One of the best years of my life - Hannah's time studying MSc Epidemiology

Hannah from Canada unpacks her transformative journey studying MSc Epidemiology, filled with intensive learning, unique experiences, and the joy of exploring the vibrant city of London and beyond.
Hannah standing outside the entrnace of the LSHTM Keppel Street Building.

Last May I had no idea what I would be studying in the next year, let alone where I would be living. The last 8 months have flown by and this month marks the end of in-person class. Looking back, the amount I have learned and grown as a person surprises me.

A little about me

Doing my undergraduate degree in Kingston, Ontario in Canada provided me with a strong background in the sciences, specifically learning about how the human body works. My degree was in life sciences and as part of it, we had the option to take an epidemiology course (at the height of the COVID-19 pandemic) and that’s where my love for the subject started. I had thought about physiotherapy and related subjects, but nothing spoke to me the way epidemiology and global health did. I soon took as many courses as possible in the field and stumbled upon a short course in England through my school. In this course we learned about disability and how it intersects with global health and as part of the course we were given a tour of the London School of Hygiene and Tropical Medicine (LSHTM). Once I stepped foot into the school, I knew where I belonged. The rest was history.

Going into MSc Epidemiology, I had no idea what to expect. The programme directors do their best to prepare you, but as someone who had never experienced an intensive master's before, I was nervous. In the first term (September to December), the class is 5 days a week from 9:30am to 5:00pm. The only thing I can think to compare it to, is a full-time job where you meet amazing people from such a diverse background both in respect to education and work as well as geographical and with people who have similar interests. You leave the School exhausted yet so excited about what you just learned. In terms of the content, the first term will feel like a review of basic Epidemiological concepts while Term 2 and Term 3 will test your understanding of these concepts. When the programme directors show you a picture of a mountain to describe the year, they are not kidding. All that to say, it is very manageable and if you are truly passionate about epidemiology, it feels more like a reward to learn at LSHTM rather than completing a degree.

My favourite module

One of my favourite modules in the master's was the "Epidemiology of Infectious Diseases" module. The course facilitators did an excellent job of explaining various aspects to infectious disease control and had trailblazers in the field give lectures to the students. My favourite part of the module was an assignment where we had a simulated outbreak and we had to determine the likely cause of the outbreak as well as other information regarding the incubation period of the agent. This assignment felt as if we could be given this in the real world and asked to do something similar. The faculty were extremely helpful throughout this module (as with every other course) and encouraged students to email them with questions.

Studying in London

Now, the other best part of the programme is living in London. Going from a small town of 1400 to a city of about 9 million has been a huge change but one that I am so happy about. London is such a busy city with countless things to experience. While this can be overwhelming, London can also be peaceful, specifically in the parks which are sprinkled across the city. Travel is also a huge part of being in London as it is relatively inexpensive to travel into Europe. I have been able to travel throughout the programme to places such as Sweden, Hungary, France, Netherlands, and Czechia. I did have a hard time trying to balance studying with enjoying my time in London, however I learned that if you work on assignments between classes and go over readings during the week, you can enjoy your weekends. I think it is important to remember to be a tourist sometimes and go to the National Gallery or go to Notting Hill and see Portobello Rd (there’s a lemonade guy that I very much recommend). All that to say, after the programme, I will be looking for epidemiologist jobs in the UK, and hopefully London, as I don’t think I can say goodbye quite yet.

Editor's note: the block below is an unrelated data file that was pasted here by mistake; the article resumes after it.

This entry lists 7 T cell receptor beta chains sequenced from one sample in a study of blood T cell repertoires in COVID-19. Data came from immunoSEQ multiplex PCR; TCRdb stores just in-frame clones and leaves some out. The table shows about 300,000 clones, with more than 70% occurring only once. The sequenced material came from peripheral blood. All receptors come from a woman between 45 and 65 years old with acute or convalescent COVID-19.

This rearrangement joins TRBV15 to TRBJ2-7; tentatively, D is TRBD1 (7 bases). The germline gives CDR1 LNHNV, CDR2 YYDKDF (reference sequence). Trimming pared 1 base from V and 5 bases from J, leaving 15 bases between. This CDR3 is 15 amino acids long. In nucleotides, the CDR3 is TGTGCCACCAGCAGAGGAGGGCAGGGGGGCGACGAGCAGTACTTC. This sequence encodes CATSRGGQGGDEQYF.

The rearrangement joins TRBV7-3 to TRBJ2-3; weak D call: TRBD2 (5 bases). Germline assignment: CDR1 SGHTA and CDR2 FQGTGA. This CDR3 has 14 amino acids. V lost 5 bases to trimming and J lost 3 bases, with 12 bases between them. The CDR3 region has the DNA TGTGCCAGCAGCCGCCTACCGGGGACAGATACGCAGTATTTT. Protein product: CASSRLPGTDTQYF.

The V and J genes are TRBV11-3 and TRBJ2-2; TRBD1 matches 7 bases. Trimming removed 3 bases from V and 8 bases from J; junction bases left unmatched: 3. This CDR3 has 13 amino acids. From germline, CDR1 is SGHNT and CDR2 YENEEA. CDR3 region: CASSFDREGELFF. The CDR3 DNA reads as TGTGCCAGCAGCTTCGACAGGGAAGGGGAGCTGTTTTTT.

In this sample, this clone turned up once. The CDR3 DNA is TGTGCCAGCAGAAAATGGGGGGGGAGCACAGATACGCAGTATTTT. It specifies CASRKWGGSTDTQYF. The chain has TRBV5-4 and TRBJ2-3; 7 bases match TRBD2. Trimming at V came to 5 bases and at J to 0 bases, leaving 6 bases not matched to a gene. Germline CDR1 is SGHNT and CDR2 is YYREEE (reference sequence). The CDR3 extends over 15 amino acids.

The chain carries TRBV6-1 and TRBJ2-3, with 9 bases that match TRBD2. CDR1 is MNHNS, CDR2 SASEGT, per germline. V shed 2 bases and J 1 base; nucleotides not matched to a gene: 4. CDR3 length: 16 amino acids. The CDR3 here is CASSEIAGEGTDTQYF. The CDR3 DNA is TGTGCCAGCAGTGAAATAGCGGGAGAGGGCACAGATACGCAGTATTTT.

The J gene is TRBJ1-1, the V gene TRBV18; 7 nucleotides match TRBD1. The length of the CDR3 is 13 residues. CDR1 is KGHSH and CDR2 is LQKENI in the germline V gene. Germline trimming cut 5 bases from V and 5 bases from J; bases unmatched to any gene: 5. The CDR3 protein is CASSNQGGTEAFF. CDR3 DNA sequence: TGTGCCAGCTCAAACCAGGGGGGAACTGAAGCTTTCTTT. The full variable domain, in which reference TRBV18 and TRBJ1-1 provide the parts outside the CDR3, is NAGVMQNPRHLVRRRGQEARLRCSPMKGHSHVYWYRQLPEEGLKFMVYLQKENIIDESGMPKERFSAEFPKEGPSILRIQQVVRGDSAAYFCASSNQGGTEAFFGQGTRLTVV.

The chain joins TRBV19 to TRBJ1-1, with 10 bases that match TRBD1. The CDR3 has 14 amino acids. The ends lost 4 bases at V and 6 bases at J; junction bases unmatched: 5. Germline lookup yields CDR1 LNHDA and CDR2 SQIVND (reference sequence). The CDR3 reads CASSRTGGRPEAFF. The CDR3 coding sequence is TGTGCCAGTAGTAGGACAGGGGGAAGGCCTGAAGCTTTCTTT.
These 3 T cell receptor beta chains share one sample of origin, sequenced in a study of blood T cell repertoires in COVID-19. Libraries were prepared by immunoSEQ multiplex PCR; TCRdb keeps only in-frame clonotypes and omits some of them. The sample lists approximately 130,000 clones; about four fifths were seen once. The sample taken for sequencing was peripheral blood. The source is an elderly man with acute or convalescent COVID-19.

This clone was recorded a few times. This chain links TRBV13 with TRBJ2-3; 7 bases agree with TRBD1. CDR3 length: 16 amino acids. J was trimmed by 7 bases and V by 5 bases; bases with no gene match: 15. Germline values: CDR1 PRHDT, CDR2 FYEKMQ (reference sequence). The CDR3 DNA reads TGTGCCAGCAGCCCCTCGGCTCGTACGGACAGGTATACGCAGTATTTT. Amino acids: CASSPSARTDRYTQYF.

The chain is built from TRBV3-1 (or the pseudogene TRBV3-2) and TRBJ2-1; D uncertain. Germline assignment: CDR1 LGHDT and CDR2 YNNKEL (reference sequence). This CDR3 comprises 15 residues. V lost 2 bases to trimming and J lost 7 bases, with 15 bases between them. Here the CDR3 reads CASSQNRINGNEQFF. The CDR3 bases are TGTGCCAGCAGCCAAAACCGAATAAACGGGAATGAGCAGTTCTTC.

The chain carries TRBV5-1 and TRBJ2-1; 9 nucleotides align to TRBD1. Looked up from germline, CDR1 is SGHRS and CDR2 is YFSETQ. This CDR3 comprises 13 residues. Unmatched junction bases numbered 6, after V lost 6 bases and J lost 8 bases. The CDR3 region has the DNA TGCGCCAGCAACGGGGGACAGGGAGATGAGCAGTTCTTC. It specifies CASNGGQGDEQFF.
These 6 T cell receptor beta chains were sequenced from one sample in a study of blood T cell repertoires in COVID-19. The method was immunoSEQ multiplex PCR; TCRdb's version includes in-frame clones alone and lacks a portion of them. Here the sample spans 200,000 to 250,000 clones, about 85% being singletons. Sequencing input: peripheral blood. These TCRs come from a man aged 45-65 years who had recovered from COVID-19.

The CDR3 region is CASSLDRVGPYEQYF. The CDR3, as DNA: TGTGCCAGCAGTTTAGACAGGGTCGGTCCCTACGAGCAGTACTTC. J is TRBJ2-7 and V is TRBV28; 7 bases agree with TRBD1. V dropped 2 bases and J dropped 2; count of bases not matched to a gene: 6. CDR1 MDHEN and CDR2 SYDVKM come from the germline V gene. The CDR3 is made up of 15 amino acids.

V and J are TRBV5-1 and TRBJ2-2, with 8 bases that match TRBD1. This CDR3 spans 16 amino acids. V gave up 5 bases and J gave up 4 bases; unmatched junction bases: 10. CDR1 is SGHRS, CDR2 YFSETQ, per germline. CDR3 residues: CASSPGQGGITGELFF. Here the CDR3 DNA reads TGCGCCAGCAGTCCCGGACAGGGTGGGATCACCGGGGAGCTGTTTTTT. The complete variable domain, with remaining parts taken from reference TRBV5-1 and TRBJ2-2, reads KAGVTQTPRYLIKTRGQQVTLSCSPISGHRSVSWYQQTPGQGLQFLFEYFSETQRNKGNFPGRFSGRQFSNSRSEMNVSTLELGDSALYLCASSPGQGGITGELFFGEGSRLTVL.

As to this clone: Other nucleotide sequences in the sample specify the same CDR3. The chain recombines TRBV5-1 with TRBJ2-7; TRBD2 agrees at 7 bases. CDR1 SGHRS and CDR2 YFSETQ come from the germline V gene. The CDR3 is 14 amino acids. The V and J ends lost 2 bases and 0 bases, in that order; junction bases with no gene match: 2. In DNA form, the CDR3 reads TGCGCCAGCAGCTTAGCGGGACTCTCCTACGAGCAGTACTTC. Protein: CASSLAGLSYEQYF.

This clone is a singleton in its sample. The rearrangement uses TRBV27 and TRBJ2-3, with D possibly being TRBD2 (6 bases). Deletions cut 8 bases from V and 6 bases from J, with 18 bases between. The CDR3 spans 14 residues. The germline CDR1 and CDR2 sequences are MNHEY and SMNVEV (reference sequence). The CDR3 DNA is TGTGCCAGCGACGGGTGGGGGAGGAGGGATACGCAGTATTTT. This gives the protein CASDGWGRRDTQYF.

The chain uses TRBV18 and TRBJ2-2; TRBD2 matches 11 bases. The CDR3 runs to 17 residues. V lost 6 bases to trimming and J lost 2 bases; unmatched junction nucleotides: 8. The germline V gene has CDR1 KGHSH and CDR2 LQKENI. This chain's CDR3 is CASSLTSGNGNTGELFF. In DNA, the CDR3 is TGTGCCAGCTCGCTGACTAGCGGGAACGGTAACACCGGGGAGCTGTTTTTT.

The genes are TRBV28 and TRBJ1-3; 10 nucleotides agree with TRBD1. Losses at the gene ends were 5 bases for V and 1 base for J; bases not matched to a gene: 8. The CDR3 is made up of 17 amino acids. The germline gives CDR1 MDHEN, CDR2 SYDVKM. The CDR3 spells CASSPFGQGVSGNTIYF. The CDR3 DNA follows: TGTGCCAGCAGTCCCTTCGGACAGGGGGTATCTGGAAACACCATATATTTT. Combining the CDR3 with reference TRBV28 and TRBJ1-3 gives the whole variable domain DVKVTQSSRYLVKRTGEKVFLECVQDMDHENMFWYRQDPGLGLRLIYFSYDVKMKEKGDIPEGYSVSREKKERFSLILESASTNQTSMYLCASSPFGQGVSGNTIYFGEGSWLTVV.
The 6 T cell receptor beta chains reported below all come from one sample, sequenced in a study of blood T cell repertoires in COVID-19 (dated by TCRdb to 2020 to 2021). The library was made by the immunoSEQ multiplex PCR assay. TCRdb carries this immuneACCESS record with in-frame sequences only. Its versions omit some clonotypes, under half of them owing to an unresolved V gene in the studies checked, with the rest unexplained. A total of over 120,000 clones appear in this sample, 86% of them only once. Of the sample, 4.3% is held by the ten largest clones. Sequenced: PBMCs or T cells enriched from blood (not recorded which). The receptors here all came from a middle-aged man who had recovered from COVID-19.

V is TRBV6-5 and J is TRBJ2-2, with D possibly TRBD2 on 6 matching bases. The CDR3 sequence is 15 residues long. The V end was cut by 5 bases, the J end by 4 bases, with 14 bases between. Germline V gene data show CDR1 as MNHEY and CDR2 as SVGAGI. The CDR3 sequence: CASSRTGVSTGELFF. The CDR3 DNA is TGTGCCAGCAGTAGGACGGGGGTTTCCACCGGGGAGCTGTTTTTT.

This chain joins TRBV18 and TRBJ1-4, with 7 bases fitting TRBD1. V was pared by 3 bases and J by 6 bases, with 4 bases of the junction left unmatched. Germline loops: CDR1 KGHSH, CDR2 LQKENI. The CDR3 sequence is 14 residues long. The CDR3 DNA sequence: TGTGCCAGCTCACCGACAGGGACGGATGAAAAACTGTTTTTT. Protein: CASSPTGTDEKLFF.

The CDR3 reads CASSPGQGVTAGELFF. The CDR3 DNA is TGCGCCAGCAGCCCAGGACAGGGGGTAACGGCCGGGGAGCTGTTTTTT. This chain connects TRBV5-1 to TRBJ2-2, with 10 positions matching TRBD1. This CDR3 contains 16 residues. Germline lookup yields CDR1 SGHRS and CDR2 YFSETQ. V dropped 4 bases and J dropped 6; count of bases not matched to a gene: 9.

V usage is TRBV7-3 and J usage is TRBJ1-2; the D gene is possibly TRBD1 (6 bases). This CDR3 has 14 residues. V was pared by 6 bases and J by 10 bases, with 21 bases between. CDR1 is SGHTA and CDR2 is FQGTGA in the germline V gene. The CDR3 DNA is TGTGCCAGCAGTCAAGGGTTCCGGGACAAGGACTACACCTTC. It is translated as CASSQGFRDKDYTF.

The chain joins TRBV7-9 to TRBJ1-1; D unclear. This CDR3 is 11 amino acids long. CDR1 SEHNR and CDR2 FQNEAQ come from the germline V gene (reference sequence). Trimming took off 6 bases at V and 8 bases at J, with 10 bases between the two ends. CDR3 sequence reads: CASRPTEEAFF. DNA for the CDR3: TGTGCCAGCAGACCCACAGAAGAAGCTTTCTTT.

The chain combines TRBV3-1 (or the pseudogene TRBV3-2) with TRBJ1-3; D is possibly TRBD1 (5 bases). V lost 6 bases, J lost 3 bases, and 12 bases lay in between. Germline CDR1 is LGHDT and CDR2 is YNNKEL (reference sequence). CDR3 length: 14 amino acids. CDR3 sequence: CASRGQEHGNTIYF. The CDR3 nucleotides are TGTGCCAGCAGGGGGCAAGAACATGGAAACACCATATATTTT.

Hannah (on Left) and friends in Ćeský Krumlov, Czechia.
Hannah (left) and friends in Ćeský Krumlov, Czechia.

My summer project

For the summer, I will be completing my summer project which is in Mathematical Modelling. My research will look at evaluating the health effects of delaying nutritional support to tuberculosis patients and their household contacts in India. While I’m nervous about completing a project in two months, I’m also excited to learn more about modelling and hopefully provide insight into how delays in support will affect patient outcomes.

For future MSc students, I know it may seem daunting to do a one-year master’s but trust me when I say it will become one of the best years of your life. A suggestion I have is to get involved in the Centres that LSHTM has and become a student ambassador as I feel like it is a great way to become more involved in the School! Also start thinking about what project you would be interested in around November/December as time moves quickly!

Hannah McGregor (2nd row, 2nd from right) and the 2023-24 MSc Epidemiology cohort.
Hannah (2nd row, 2nd from right) and the 2023-24 MSc Epidemiology cohort.

This year has gone by so quickly and I’m sad that soon my time at LSHTM will be over. However, I know that the people I have met here will continue past the MSc as will the memories.